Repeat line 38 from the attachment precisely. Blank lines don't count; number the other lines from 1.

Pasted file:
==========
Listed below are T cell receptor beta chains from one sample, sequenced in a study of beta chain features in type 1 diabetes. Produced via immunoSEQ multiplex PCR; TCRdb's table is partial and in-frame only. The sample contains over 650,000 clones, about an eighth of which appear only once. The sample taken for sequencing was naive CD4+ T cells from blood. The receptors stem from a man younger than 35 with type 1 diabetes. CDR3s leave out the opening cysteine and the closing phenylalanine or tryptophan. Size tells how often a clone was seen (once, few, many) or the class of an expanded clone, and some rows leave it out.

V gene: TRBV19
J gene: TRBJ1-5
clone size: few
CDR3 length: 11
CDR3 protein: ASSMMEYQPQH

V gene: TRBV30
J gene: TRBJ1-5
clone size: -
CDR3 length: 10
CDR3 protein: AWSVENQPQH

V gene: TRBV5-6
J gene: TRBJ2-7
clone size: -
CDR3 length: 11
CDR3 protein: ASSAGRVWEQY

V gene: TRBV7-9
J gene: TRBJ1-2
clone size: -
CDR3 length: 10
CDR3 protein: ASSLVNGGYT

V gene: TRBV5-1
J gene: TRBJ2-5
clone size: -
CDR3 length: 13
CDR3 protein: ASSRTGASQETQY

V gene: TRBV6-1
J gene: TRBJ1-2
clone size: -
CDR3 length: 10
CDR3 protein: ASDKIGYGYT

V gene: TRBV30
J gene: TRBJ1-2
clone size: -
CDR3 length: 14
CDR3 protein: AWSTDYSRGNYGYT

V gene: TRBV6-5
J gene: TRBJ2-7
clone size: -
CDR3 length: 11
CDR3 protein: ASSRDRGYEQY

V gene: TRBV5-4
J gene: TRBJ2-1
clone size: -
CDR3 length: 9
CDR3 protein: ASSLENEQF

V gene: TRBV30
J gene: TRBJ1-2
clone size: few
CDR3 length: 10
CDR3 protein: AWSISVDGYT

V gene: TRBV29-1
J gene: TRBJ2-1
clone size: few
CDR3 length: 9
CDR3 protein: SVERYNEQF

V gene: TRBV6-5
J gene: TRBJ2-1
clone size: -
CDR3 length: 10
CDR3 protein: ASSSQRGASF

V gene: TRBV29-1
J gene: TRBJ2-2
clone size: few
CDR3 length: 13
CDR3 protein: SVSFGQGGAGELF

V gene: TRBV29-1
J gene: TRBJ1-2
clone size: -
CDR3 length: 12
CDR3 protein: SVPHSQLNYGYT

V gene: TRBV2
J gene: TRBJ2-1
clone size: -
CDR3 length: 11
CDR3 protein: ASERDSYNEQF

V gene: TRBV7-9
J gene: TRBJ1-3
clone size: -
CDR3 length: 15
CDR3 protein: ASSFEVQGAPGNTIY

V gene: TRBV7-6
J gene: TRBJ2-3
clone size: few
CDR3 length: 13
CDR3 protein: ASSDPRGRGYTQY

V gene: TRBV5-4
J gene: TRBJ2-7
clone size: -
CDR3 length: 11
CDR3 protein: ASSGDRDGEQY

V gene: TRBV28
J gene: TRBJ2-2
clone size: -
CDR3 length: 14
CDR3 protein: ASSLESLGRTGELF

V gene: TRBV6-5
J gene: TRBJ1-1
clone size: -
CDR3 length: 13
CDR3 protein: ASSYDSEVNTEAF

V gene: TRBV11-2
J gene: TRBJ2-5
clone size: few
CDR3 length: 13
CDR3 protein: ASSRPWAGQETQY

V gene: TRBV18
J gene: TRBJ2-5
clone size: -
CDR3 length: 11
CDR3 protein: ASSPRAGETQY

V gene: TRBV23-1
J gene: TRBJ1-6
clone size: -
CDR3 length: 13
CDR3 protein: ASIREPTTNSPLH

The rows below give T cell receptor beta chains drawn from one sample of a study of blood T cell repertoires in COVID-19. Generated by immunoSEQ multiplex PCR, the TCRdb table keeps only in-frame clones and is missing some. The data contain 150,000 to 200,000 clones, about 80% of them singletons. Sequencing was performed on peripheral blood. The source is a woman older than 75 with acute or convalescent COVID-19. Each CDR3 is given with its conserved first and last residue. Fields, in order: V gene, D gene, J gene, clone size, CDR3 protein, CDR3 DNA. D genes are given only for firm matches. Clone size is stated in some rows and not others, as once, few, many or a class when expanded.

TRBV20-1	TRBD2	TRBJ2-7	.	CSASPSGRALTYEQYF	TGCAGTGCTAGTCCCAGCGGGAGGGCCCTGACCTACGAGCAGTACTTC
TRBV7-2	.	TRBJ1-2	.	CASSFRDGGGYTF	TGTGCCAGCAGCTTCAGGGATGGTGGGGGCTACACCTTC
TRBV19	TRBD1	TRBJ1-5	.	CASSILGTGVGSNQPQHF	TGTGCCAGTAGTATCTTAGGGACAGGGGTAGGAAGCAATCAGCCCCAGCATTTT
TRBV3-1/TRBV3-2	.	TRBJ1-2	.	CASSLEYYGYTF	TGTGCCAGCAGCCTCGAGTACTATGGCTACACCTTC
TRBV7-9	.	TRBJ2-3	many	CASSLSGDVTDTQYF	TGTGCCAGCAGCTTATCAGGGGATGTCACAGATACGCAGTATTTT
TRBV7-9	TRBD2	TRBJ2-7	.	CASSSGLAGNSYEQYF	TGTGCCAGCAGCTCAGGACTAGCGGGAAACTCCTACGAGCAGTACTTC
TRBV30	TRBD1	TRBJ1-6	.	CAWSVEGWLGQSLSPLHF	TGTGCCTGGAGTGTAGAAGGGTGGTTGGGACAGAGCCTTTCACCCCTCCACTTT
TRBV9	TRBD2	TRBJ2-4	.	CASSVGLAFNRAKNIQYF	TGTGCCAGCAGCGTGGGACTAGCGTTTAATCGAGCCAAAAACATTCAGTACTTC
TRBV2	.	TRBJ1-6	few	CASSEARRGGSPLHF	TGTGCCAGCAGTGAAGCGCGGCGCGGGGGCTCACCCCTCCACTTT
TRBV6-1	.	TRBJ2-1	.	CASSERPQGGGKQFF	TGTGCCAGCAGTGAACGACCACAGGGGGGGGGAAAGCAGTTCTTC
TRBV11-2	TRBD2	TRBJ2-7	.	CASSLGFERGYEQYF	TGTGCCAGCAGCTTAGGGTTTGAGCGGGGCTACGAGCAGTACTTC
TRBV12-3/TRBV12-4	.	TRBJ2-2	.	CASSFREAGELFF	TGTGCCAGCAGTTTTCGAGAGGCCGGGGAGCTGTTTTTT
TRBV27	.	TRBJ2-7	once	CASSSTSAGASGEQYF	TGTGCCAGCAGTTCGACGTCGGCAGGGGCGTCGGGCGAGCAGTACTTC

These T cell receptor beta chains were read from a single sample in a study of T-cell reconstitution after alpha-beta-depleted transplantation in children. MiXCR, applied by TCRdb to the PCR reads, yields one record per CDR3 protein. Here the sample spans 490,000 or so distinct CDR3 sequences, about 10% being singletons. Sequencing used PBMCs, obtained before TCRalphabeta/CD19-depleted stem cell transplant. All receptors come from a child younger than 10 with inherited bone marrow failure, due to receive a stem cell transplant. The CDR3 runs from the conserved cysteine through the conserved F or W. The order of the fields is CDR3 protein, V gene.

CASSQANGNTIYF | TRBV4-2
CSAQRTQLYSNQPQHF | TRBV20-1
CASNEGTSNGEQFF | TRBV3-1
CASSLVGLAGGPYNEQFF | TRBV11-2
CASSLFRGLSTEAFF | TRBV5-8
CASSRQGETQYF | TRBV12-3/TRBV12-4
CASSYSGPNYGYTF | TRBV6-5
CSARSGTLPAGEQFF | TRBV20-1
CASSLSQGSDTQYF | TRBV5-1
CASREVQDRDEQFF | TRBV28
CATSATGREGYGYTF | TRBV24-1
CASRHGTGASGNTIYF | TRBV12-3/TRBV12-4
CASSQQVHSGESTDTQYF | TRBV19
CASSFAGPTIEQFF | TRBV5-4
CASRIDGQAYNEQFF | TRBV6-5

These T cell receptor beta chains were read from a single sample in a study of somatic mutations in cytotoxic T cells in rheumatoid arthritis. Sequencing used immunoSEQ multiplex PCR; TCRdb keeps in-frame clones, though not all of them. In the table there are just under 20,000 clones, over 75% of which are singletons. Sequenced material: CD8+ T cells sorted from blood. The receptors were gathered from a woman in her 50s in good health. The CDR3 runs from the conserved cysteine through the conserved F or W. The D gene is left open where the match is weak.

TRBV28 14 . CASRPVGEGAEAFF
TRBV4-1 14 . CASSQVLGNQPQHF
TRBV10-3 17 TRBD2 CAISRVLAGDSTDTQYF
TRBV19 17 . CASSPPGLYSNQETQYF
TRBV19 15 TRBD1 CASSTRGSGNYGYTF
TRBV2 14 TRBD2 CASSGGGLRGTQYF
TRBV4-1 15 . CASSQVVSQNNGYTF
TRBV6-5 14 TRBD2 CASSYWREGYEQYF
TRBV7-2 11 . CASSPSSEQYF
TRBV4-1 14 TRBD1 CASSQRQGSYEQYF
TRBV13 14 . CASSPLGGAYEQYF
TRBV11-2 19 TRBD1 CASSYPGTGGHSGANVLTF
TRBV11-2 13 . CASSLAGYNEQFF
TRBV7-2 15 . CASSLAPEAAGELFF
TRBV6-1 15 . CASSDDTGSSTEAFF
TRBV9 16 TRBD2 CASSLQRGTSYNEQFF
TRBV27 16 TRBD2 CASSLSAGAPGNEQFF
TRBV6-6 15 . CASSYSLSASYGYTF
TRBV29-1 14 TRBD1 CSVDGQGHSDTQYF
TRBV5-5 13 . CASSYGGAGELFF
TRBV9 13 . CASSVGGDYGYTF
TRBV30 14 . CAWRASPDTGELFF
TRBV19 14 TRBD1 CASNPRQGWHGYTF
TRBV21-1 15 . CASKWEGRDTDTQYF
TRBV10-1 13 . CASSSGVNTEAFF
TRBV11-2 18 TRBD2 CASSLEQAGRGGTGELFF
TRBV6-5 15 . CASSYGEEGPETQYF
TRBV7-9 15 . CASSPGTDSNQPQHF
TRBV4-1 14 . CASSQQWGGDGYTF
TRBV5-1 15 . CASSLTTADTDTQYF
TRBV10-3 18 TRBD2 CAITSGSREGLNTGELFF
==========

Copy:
J gene: TRBJ2-7